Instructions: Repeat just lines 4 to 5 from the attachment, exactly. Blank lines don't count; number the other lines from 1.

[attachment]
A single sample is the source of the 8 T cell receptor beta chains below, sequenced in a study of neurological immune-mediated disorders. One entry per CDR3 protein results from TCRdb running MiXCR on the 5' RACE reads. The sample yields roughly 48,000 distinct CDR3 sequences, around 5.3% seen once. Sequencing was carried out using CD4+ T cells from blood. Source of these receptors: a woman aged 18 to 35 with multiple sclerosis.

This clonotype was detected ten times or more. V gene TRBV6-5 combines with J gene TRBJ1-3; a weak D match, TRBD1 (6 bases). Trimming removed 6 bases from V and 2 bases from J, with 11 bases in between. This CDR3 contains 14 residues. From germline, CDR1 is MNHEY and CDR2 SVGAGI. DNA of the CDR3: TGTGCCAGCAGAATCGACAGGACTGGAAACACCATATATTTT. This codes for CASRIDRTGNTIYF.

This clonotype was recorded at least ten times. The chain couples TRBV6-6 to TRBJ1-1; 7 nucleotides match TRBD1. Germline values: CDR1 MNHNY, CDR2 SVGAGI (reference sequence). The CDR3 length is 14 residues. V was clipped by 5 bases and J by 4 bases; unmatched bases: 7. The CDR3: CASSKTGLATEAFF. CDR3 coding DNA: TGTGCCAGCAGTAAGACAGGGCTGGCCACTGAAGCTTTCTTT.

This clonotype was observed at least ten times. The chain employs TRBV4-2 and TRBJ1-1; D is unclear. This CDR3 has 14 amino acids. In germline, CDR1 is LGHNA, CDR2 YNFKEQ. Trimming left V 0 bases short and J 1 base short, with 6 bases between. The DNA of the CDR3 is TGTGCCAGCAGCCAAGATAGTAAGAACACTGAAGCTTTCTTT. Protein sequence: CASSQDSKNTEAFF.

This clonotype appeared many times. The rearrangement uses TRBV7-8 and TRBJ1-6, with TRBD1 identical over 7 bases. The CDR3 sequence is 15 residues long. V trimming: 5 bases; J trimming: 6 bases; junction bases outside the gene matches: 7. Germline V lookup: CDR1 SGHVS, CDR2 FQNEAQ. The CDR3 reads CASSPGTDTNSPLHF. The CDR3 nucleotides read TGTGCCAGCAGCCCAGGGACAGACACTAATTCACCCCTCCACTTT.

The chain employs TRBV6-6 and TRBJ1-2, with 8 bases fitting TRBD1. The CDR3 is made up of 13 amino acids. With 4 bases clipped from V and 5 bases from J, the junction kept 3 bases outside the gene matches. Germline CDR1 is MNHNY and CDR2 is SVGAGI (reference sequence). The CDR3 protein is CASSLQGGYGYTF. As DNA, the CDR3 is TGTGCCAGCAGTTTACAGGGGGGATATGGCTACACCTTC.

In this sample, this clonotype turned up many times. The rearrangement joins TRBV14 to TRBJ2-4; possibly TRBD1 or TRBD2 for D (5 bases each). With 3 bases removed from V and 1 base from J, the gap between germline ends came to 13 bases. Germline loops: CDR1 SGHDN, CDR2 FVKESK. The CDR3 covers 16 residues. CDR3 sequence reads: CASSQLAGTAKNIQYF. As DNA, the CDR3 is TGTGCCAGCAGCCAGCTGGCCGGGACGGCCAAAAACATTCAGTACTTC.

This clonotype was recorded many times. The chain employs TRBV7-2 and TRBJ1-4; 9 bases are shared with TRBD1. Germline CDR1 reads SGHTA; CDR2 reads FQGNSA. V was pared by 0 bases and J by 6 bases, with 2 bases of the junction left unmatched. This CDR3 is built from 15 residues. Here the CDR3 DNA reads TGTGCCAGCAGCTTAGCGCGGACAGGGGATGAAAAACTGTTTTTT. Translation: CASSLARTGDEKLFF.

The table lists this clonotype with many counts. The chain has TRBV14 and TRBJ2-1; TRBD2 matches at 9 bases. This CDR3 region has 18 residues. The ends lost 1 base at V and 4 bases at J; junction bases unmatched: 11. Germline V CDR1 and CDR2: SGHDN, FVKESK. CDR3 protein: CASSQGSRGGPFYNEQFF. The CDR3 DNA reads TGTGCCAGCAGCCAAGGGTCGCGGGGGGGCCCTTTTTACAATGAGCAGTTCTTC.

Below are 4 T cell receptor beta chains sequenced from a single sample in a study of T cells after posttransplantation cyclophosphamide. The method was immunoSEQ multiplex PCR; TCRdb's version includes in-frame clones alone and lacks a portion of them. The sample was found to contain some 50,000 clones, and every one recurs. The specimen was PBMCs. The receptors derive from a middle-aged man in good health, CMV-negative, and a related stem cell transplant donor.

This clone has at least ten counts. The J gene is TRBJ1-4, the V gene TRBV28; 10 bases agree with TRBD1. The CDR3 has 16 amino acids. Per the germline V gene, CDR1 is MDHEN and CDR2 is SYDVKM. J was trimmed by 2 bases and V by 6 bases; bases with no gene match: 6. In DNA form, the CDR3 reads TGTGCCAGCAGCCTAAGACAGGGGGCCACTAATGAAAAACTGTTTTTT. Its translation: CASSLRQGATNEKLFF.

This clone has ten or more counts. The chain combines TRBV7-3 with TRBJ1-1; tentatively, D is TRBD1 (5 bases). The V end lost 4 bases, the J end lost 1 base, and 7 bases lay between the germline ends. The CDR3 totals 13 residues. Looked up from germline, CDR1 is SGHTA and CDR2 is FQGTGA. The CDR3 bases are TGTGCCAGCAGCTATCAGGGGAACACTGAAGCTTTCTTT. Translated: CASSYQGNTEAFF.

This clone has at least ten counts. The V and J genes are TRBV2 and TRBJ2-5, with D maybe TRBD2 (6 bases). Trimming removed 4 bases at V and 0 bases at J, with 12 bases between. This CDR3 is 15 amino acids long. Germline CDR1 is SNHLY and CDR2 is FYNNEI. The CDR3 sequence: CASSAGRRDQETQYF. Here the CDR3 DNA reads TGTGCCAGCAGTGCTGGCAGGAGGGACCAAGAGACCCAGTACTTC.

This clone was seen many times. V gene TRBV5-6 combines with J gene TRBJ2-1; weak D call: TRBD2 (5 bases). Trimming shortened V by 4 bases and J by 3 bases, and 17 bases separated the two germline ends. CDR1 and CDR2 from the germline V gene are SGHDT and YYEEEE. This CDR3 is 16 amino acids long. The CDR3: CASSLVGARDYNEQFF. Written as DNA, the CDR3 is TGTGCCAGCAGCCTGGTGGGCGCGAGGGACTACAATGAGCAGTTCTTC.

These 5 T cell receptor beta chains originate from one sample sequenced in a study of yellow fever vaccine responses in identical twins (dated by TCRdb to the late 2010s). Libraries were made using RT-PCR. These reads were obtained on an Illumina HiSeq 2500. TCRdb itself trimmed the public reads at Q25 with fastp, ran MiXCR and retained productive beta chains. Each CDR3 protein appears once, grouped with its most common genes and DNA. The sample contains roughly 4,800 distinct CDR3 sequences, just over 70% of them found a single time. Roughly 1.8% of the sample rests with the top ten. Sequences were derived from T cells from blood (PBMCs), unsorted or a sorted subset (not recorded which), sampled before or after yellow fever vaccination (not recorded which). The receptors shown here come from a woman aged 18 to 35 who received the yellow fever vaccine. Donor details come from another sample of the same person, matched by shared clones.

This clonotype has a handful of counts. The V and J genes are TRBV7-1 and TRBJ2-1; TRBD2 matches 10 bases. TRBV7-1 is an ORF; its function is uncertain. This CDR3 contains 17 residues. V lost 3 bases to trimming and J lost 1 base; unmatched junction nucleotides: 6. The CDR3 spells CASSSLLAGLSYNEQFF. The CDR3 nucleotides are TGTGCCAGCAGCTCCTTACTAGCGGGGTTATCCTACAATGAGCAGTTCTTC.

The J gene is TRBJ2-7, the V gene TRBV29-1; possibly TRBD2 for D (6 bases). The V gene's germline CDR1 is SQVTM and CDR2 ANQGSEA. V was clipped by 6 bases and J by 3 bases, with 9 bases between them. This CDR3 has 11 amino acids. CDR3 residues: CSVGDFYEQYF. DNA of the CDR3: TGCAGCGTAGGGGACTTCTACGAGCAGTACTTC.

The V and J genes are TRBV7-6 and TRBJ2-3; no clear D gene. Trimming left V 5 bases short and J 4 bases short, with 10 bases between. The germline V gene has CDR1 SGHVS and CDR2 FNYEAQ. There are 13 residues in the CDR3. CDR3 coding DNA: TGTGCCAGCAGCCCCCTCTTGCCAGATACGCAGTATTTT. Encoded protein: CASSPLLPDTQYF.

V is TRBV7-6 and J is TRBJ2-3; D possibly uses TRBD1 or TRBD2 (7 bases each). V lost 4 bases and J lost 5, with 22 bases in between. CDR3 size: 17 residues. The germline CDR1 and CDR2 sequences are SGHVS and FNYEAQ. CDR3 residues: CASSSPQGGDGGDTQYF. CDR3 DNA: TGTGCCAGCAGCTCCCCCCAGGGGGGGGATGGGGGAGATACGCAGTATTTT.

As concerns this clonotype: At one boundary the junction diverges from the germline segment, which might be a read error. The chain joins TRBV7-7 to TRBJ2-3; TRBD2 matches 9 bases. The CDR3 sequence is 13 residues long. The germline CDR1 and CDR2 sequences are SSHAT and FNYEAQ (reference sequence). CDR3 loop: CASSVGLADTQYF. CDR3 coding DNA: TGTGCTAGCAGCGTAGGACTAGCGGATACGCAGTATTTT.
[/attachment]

This clonotype was observed at least ten times. The chain employs TRBV4-2 and TRBJ1-1; D is unclear. This CDR3 has 14 amino acids. In germline, CDR1 is LGHNA, CDR2 YNFKEQ. Trimming left V 0 bases short and J 1 base short, with 6 bases between. The DNA of the CDR3 is TGTGCCAGCAGCCAAGATAGTAAGAACACTGAAGCTTTCTTT. Protein sequence: CASSQDSKNTEAFF.

This clonotype appeared many times. The rearrangement uses TRBV7-8 and TRBJ1-6, with TRBD1 identical over 7 bases. The CDR3 sequence is 15 residues long. V trimming: 5 bases; J trimming: 6 bases; junction bases outside the gene matches: 7. Germline V lookup: CDR1 SGHVS, CDR2 FQNEAQ. The CDR3 reads CASSPGTDTNSPLHF. The CDR3 nucleotides read TGTGCCAGCAGCCCAGGGACAGACACTAATTCACCCCTCCACTTT.